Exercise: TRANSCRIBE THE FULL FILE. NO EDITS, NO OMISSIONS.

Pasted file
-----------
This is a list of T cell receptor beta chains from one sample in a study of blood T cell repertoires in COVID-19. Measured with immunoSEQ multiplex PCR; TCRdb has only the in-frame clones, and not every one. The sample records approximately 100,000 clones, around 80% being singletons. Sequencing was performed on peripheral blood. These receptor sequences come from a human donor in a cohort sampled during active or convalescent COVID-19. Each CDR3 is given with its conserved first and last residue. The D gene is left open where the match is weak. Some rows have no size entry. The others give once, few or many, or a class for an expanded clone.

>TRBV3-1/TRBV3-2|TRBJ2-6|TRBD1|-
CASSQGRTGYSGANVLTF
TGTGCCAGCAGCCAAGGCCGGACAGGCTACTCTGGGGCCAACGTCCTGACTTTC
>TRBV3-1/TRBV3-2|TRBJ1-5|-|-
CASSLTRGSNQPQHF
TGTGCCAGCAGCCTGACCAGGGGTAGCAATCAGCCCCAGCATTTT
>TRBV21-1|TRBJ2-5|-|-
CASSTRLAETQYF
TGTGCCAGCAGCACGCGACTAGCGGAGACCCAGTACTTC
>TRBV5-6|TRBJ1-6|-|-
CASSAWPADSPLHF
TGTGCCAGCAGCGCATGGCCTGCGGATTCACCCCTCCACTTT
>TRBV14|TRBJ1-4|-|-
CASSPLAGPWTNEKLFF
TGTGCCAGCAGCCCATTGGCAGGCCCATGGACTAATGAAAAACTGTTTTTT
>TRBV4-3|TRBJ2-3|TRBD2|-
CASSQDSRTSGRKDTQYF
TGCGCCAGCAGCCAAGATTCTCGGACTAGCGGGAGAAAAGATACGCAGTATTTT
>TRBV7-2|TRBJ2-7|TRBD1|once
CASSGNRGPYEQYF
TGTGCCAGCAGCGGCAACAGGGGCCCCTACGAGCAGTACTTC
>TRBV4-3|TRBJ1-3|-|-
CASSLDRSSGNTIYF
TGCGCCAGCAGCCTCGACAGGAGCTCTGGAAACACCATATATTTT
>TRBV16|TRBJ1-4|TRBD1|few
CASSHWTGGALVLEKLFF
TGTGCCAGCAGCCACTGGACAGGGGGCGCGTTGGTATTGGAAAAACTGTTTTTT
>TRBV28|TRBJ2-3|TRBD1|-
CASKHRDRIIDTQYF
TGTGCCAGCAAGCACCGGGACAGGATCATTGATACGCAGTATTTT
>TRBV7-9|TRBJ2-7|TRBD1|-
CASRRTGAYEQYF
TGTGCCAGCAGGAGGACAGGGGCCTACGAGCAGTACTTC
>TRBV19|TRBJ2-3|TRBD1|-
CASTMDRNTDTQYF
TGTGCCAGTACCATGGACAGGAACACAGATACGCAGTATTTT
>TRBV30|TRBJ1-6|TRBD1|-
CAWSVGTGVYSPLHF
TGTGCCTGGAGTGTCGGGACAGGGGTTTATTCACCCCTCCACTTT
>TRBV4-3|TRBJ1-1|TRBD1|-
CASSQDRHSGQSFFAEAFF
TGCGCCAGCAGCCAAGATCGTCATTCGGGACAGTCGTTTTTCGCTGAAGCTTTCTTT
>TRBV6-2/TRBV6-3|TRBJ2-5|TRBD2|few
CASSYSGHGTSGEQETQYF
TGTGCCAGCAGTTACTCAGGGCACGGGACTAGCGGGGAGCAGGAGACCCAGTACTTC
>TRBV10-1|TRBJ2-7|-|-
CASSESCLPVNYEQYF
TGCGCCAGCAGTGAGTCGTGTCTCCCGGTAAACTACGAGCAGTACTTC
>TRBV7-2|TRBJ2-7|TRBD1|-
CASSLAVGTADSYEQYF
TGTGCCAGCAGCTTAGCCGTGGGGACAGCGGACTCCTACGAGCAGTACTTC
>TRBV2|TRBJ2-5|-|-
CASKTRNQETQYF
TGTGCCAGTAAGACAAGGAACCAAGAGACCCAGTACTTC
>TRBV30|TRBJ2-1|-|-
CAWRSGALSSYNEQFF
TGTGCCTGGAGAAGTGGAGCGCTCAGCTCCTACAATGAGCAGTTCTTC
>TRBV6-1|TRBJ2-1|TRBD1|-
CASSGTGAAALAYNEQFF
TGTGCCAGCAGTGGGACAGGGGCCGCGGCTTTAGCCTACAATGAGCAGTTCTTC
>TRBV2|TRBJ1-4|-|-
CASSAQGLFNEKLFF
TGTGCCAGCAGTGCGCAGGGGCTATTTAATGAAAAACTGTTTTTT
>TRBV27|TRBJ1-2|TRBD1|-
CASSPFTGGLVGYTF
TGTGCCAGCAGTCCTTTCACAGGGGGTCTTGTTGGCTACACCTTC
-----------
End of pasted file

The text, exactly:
This is a list of T cell receptor beta chains from one sample in a study of blood T cell repertoires in COVID-19. Measured with immunoSEQ multiplex PCR; TCRdb has only the in-frame clones, and not every one. The sample records approximately 100,000 clones, around 80% being singletons. Sequencing was performed on peripheral blood. These receptor sequences come from a human donor in a cohort sampled during active or convalescent COVID-19. Each CDR3 is given with its conserved first and last residue. The D gene is left open where the match is weak. Some rows have no size entry. The others give once, few or many, or a class for an expanded clone.

>TRBV3-1/TRBV3-2|TRBJ2-6|TRBD1|-
CASSQGRTGYSGANVLTF
TGTGCCAGCAGCCAAGGCCGGACAGGCTACTCTGGGGCCAACGTCCTGACTTTC
>TRBV3-1/TRBV3-2|TRBJ1-5|-|-
CASSLTRGSNQPQHF
TGTGCCAGCAGCCTGACCAGGGGTAGCAATCAGCCCCAGCATTTT
>TRBV21-1|TRBJ2-5|-|-
CASSTRLAETQYF
TGTGCCAGCAGCACGCGACTAGCGGAGACCCAGTACTTC
>TRBV5-6|TRBJ1-6|-|-
CASSAWPADSPLHF
TGTGCCAGCAGCGCATGGCCTGCGGATTCACCCCTCCACTTT
>TRBV14|TRBJ1-4|-|-
CASSPLAGPWTNEKLFF
TGTGCCAGCAGCCCATTGGCAGGCCCATGGACTAATGAAAAACTGTTTTTT
>TRBV4-3|TRBJ2-3|TRBD2|-
CASSQDSRTSGRKDTQYF
TGCGCCAGCAGCCAAGATTCTCGGACTAGCGGGAGAAAAGATACGCAGTATTTT
>TRBV7-2|TRBJ2-7|TRBD1|once
CASSGNRGPYEQYF
TGTGCCAGCAGCGGCAACAGGGGCCCCTACGAGCAGTACTTC
>TRBV4-3|TRBJ1-3|-|-
CASSLDRSSGNTIYF
TGCGCCAGCAGCCTCGACAGGAGCTCTGGAAACACCATATATTTT
>TRBV16|TRBJ1-4|TRBD1|few
CASSHWTGGALVLEKLFF
TGTGCCAGCAGCCACTGGACAGGGGGCGCGTTGGTATTGGAAAAACTGTTTTTT
>TRBV28|TRBJ2-3|TRBD1|-
CASKHRDRIIDTQYF
TGTGCCAGCAAGCACCGGGACAGGATCATTGATACGCAGTATTTT
>TRBV7-9|TRBJ2-7|TRBD1|-
CASRRTGAYEQYF
TGTGCCAGCAGGAGGACAGGGGCCTACGAGCAGTACTTC
>TRBV19|TRBJ2-3|TRBD1|-
CASTMDRNTDTQYF
TGTGCCAGTACCATGGACAGGAACACAGATACGCAGTATTTT
>TRBV30|TRBJ1-6|TRBD1|-
CAWSVGTGVYSPLHF
TGTGCCTGGAGTGTCGGGACAGGGGTTTATTCACCCCTCCACTTT
>TRBV4-3|TRBJ1-1|TRBD1|-
CASSQDRHSGQSFFAEAFF
TGCGCCAGCAGCCAAGATCGTCATTCGGGACAGTCGTTTTTCGCTGAAGCTTTCTTT
>TRBV6-2/TRBV6-3|TRBJ2-5|TRBD2|few
CASSYSGHGTSGEQETQYF
TGTGCCAGCAGTTACTCAGGGCACGGGACTAGCGGGGAGCAGGAGACCCAGTACTTC
>TRBV10-1|TRBJ2-7|-|-
CASSESCLPVNYEQYF
TGCGCCAGCAGTGAGTCGTGTCTCCCGGTAAACTACGAGCAGTACTTC
>TRBV7-2|TRBJ2-7|TRBD1|-
CASSLAVGTADSYEQYF
TGTGCCAGCAGCTTAGCCGTGGGGACAGCGGACTCCTACGAGCAGTACTTC
>TRBV2|TRBJ2-5|-|-
CASKTRNQETQYF
TGTGCCAGTAAGACAAGGAACCAAGAGACCCAGTACTTC
>TRBV30|TRBJ2-1|-|-
CAWRSGALSSYNEQFF
TGTGCCTGGAGAAGTGGAGCGCTCAGCTCCTACAATGAGCAGTTCTTC
>TRBV6-1|TRBJ2-1|TRBD1|-
CASSGTGAAALAYNEQFF
TGTGCCAGCAGTGGGACAGGGGCCGCGGCTTTAGCCTACAATGAGCAGTTCTTC
>TRBV2|TRBJ1-4|-|-
CASSAQGLFNEKLFF
TGTGCCAGCAGTGCGCAGGGGCTATTTAATGAAAAACTGTTTTTT
>TRBV27|TRBJ1-2|TRBD1|-
CASSPFTGGLVGYTF
TGTGCCAGCAGTCCTTTCACAGGGGGTCTTGTTGGCTACACCTTC